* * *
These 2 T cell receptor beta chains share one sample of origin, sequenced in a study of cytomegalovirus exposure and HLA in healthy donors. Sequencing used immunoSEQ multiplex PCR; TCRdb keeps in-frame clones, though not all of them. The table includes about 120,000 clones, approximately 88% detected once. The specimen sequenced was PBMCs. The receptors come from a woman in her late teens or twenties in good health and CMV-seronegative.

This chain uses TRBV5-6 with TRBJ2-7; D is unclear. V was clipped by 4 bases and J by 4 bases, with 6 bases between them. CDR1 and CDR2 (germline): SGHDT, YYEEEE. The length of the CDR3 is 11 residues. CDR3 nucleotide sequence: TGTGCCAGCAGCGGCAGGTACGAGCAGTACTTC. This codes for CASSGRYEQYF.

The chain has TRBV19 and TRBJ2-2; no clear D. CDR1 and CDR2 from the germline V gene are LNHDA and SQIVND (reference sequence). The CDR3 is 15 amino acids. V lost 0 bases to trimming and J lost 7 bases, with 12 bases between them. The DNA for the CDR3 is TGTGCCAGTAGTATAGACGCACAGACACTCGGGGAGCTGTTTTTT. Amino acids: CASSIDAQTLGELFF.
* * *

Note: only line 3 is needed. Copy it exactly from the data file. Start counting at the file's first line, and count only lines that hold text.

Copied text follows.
The chain has TRBV19 and TRBJ2-2; no clear D. CDR1 and CDR2 from the germline V gene are LNHDA and SQIVND (reference sequence). The CDR3 is 15 amino acids. V lost 0 bases to trimming and J lost 7 bases, with 12 bases between them. The DNA for the CDR3 is TGTGCCAGTAGTATAGACGCACAGACACTCGGGGAGCTGTTTTTT. Amino acids: CASSIDAQTLGELFF.